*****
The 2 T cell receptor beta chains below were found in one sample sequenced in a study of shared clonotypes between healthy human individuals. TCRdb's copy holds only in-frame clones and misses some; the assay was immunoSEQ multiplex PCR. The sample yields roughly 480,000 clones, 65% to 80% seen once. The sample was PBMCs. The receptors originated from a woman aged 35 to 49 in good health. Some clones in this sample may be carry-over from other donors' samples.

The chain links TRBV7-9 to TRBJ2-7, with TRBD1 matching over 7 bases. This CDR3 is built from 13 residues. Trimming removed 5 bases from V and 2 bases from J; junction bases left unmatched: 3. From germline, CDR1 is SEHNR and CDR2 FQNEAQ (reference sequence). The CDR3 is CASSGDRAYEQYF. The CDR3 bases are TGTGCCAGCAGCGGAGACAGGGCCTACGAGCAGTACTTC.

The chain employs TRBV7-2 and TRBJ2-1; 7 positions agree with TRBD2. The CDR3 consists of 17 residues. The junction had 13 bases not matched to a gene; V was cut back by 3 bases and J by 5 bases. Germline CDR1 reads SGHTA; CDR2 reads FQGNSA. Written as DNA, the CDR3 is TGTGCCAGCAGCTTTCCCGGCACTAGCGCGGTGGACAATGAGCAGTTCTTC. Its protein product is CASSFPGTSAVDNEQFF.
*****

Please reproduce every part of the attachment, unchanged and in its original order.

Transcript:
The 2 T cell receptor beta chains below were found in one sample sequenced in a study of shared clonotypes between healthy human individuals. TCRdb's copy holds only in-frame clones and misses some; the assay was immunoSEQ multiplex PCR. The sample yields roughly 480,000 clones, 65% to 80% seen once. The sample was PBMCs. The receptors originated from a woman aged 35 to 49 in good health. Some clones in this sample may be carry-over from other donors' samples.

The chain links TRBV7-9 to TRBJ2-7, with TRBD1 matching over 7 bases. This CDR3 is built from 13 residues. Trimming removed 5 bases from V and 2 bases from J; junction bases left unmatched: 3. From germline, CDR1 is SEHNR and CDR2 FQNEAQ (reference sequence). The CDR3 is CASSGDRAYEQYF. The CDR3 bases are TGTGCCAGCAGCGGAGACAGGGCCTACGAGCAGTACTTC.

The chain employs TRBV7-2 and TRBJ2-1; 7 positions agree with TRBD2. The CDR3 consists of 17 residues. The junction had 13 bases not matched to a gene; V was cut back by 3 bases and J by 5 bases. Germline CDR1 reads SGHTA; CDR2 reads FQGNSA. Written as DNA, the CDR3 is TGTGCCAGCAGCTTTCCCGGCACTAGCGCGGTGGACAATGAGCAGTTCTTC. Its protein product is CASSFPGTSAVDNEQFF.